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(Read this series from its beginning here.)
That’s not all that Luke foreshadows in this story. He also lays the foundation for tension that emerges between Jewish and Gentile Jesus followers in the early Jesus movement. By the time Luke is written, Gentile followers of Jesus already want to distance themselves from the Jewish community in the eyes of the Roman empire, and this story illustrates that.
In this story, Luke’s Jesus uses two ancient Jewish folk stories (1 Kings 17:1-16 & 2 Kings 5:1-14) to justify including Gentiles in his community. Luke then paints the Jewish audience as becoming homicidally angry at even the notion that Gentiles should be included. I find this odd because usually when one group speaks ill of another in these stories, it is not Jewish Jesus followers speaking ill of Gentiles; it’s Gentile Jesus followers speaking ill of Jewish people. Later on in Acts, however:
After they [local Jewish leaders] had set a day to meet with him, they came to him at his lodgings in great numbers. From morning until evening he explained the matter to them, testifying to the kingdom of God and trying to convince them about Jesus both from the law of Moses and from the prophets. Some were convinced by what he had said, while others refused to believe. So they disagreed with each other; and as they were leaving, Paul made one further statement: “The Holy Spirit was right in saying to your ancestors through the prophet Isaiah,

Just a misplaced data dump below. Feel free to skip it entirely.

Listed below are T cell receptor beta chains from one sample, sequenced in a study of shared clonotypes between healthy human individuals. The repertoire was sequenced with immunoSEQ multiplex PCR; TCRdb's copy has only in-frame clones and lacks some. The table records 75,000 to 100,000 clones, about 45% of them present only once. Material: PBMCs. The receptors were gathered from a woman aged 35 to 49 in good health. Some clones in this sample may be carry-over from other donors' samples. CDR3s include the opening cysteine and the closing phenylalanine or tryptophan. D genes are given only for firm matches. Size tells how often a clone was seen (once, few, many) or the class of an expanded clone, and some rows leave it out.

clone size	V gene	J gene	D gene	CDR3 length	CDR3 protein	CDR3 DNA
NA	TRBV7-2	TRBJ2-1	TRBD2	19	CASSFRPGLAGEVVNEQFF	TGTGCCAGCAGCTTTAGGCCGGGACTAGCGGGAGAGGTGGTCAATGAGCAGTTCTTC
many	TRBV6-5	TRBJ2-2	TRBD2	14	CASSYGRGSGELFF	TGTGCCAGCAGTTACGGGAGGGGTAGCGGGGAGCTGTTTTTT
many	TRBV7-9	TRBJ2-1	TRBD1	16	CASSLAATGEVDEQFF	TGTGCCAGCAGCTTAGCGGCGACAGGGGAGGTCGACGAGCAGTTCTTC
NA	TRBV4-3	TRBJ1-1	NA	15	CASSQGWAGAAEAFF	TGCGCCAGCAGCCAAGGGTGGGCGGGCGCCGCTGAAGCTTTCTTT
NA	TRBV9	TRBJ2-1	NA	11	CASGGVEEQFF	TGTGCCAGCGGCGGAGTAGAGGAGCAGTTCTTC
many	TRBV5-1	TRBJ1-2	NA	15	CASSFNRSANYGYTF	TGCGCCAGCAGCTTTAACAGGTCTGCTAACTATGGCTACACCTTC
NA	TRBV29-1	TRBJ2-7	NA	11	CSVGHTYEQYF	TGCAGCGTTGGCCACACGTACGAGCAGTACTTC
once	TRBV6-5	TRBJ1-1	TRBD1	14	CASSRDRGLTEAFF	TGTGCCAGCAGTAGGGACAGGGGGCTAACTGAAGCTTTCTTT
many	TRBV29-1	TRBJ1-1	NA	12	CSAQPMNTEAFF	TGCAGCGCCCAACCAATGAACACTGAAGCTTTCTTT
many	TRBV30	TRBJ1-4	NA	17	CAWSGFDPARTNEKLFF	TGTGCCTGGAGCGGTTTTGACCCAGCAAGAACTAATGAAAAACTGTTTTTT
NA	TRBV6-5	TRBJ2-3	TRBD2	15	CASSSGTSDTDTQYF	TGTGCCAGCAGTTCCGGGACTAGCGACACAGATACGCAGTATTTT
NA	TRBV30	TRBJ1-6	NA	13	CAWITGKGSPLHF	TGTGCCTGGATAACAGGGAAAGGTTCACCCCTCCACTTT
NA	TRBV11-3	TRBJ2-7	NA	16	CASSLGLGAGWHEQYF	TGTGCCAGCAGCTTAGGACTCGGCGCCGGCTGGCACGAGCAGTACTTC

‘Go to this people and say,
You will indeed listen, but never understand,
and you will indeed look, but never perceive.
For this people’s heart has grown dull,
and their ears are hard of hearing,
and they have shut their eyes;
so that they might not look with their eyes,
and listen with their ears,
and understand with their heart and turn—
and I would heal them.’
Let it be known to you then that this salvation of God has been sent to the Gentiles; they will listen.” (Acts 28:23-28)
Our story this week doesn’t direct our focus to “those Gentiles” or how much “they” want to exclude Jewish people. It focuses on “those Jewish people” and how deeply and violently they hate having to share a world with Gentiles. Luke/Acts was written by Gentiles, the group of believers that won the early Jesus movement, and this week’s reading paints the people sitting in the synagogue with Jesus that Sabbath day in the worst possible light. This mischaracterization of Jewish people in later versions of the Jesus story has proven to be so harmful.
Gentile Christians have committed grave harm against Jewish people throughout history because of how our Jesus story is written. As the adage goes, history is told by the conquerors. As the Jesus community became primarily Gentile, it added anti-Jewish elements to our sacred stories, subtly painting Jewish people in those stories and even Jesus himself as anti-Jewish.
We’ll discuss why it’s vitally important that we address these story elements in our final installment.
(Read Part 3)